service, but Hornblower had won the heart of the crew as well. His courage
and the mercy he'd offered Mr Simpson after being the victim of the other's
spineless treachery had only served to strengthen the crew's loyalty to
Hornblower. Pellew had overheard several of the crew referring to the young
midshipman as "Our Mr Hornblower" in a definitely possessive tone. That kind
of allegiance to a junior midshipman was not unheard of, but neither was it
common. Over the months Pellew had come to realize that he had been granted
that most rarefied of gifts, a protégé to train, that someday, would surpass
the master. It was an opportunity Pellew intended to exploit.

"Mr Hornblower! Lay aloft and have those men re-collar that yard before it
brings the Mizzen down."

"Aye, aye, sir."

Despite his reported fear of heights, Hornblower showed no hesitation as he
swung himself up into the ratlines and began to climb. Pellew watched his
progress, noticing that even after weeks of healing, Hornblower still
favoured the shoulder that had taken Simpson's bullet. The wound would
likely take some time yet to fully heal. Hornblower reached the yard and
Pellew could see him directing the four men stationed there. The two closest
to the mast had only begun to work their way towards the loosened collar
when disaster struck.

It happened so quickly. A powerful gust of wind caught the sail, tearing it
from the hands of the sailors trying to haul in the reef, and sheeting it to
its full length. The starboard yard, unable to withstand the weight broke
free, taking one of the men with it and knocking the other to the deck.
Pellew tried to ignore the man's terrified screams and the sickening thump
of his body hitting the deck. He watched, helplessly, the catastrophe taking
place above. The unrestrained sail lashed backward and forward with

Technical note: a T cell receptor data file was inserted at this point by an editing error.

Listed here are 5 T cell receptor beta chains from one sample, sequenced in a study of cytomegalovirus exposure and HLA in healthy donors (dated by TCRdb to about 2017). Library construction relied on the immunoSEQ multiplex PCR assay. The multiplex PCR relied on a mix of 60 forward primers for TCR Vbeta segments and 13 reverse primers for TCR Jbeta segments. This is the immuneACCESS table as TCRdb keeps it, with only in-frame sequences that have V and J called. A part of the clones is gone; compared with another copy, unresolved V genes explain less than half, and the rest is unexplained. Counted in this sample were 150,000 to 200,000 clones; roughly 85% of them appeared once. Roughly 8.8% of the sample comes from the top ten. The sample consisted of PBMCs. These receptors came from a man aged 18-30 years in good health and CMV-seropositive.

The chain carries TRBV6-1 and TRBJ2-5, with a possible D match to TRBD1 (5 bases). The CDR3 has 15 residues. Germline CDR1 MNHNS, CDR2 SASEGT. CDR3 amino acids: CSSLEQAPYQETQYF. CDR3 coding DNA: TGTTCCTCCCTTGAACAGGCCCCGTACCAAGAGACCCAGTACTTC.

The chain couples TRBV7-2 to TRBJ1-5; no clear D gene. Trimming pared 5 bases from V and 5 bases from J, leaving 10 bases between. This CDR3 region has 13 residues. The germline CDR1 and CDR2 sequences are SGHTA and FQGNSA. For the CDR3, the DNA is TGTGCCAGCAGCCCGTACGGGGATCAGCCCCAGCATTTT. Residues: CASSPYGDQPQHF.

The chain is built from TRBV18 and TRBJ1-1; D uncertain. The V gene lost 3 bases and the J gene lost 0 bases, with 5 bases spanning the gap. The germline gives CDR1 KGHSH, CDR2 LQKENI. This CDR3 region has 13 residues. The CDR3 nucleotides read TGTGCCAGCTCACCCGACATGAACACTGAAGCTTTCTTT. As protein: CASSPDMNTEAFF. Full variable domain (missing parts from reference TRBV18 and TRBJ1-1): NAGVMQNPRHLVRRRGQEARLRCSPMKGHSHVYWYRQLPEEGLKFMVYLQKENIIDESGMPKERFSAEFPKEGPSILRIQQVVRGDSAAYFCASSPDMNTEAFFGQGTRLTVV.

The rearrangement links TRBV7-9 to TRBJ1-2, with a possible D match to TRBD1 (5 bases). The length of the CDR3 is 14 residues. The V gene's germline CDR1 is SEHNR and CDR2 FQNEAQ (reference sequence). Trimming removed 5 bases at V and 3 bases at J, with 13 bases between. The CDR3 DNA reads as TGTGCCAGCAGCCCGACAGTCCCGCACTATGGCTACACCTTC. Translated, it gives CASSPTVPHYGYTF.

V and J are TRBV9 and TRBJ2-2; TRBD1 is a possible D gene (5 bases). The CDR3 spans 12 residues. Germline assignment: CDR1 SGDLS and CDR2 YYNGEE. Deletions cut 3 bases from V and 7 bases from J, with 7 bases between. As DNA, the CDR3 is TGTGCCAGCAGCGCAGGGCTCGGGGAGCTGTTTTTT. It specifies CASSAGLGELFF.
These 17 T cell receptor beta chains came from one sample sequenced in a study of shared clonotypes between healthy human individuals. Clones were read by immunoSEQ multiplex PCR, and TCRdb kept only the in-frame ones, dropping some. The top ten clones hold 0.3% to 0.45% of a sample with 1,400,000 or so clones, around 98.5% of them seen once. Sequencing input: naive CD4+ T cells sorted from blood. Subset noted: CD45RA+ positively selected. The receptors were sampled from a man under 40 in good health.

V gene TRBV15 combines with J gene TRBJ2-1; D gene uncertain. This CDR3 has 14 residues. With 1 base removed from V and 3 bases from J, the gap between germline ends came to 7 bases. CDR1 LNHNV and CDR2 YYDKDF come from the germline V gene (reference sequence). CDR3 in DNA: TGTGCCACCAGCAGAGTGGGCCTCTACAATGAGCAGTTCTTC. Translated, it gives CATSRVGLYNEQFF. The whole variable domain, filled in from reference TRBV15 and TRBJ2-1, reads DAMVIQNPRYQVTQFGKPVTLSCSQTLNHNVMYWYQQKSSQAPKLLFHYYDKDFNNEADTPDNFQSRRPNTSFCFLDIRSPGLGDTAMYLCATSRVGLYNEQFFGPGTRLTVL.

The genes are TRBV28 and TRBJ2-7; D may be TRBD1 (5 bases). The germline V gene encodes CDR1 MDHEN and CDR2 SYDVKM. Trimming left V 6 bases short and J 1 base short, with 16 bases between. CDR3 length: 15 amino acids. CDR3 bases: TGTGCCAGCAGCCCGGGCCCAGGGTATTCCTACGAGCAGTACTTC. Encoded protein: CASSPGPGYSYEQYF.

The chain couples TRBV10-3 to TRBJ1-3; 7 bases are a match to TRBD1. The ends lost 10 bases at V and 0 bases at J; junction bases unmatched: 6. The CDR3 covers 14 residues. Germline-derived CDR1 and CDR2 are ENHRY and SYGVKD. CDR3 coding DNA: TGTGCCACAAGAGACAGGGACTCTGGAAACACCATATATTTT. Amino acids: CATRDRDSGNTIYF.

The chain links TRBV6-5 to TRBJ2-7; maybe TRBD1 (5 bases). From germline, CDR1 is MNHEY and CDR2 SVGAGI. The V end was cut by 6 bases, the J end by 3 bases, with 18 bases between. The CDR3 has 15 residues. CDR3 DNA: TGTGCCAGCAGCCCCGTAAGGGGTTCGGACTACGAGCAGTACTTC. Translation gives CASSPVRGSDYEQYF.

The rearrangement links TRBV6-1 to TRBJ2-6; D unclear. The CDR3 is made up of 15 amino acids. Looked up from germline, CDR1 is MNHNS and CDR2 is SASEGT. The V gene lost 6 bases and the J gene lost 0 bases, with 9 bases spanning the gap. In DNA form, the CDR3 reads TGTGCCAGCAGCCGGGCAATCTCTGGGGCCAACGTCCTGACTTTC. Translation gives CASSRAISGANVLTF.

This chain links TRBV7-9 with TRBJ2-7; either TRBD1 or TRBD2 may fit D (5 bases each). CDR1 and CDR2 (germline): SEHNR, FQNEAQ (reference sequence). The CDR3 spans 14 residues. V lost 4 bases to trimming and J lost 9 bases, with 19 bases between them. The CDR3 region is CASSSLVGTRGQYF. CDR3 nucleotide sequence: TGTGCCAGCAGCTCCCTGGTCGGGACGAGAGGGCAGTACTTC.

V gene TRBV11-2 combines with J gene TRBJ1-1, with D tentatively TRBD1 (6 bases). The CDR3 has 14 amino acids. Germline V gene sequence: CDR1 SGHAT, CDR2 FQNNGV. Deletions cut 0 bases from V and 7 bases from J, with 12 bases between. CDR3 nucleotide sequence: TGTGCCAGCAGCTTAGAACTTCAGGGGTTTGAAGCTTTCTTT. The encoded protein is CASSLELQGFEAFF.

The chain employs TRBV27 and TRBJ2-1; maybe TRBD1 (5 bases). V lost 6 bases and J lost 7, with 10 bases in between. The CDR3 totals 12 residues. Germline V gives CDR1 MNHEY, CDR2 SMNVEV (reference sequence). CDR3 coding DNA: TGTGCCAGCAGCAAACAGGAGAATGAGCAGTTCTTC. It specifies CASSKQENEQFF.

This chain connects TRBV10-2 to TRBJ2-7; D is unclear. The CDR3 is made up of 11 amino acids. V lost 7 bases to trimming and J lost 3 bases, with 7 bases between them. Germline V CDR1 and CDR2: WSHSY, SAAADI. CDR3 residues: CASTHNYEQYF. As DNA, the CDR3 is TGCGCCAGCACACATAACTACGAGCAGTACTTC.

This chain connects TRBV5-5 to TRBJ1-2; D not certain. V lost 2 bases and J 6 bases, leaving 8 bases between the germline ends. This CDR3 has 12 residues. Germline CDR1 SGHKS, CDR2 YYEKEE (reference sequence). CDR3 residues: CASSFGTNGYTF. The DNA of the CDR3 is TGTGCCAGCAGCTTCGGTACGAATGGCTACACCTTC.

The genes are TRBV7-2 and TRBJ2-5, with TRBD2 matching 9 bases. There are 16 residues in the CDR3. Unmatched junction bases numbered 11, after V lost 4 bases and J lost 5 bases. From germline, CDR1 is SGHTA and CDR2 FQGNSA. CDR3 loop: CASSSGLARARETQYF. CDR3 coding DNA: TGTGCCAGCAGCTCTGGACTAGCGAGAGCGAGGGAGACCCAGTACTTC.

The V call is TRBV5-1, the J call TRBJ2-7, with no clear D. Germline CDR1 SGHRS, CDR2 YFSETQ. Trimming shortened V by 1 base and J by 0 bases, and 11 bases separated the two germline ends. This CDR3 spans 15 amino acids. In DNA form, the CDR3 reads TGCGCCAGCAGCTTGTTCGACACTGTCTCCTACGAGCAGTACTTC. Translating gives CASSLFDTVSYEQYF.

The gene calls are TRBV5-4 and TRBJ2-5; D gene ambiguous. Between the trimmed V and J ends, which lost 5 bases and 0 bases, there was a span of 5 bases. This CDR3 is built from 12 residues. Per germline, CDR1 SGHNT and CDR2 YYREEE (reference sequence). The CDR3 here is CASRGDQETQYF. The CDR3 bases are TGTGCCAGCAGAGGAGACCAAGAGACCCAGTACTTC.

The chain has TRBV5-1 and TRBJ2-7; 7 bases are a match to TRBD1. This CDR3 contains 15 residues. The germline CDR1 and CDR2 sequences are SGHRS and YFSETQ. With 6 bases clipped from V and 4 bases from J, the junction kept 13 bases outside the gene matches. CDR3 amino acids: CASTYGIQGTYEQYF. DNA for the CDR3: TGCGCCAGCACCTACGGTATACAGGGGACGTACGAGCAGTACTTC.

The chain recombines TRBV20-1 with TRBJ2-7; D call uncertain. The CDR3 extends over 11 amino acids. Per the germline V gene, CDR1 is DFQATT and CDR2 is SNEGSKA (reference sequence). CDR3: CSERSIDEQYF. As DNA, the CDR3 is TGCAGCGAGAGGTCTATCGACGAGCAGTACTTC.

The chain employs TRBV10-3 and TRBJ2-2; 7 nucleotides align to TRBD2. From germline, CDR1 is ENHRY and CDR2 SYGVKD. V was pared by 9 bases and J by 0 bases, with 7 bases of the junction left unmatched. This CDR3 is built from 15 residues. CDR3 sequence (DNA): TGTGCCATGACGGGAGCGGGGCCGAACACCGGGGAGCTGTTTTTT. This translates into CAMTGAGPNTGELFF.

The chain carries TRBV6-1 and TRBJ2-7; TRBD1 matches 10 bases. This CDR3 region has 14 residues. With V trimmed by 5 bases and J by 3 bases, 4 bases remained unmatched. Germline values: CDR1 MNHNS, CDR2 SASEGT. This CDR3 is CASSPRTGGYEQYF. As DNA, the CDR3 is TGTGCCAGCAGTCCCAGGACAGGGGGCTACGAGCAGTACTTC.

tremendous force, throwing the second hapless sailor off. The man was thrown
clear of the deck and into the sea, a small speck, soon swallowed by the
dark and left behind. Wind caught and refilled the broken sail with a harsh
snap. It ballooned out over the larboard side. The Indefatigable rolled
dangerously onto its side, the heavy seas lapping at its deck. Pellew braced
himself against the ship's list as best he could. In a minute the ship would

"Cut that sheet free!" Pellew yelled in desperation, and watched as men
crawled along the steeply angled deck toward the stays to cut the sail down.
Above Hornblower and the two remaining sailors worked to do the same.

They weren't fast enough. In a splintering roar the Mizzen gave way. Pulled
by the remains of the sail, the Mizzen, yards and the three men still
clinging to it were tumbled into the sea and swept toward the stern. Pellew
threw himself down, flattening his body to the planks of the quarterdeck as
the wreckage, a tangle of splintered wood, canvas and rope cables, passed
over him. He felt a solid blow to his shoulder before the entire mess
vanished over the stern. Pellew clambered to his feet. Despite the throbbing
pain radiating from his shoulder, he seemed to be in one piece. From the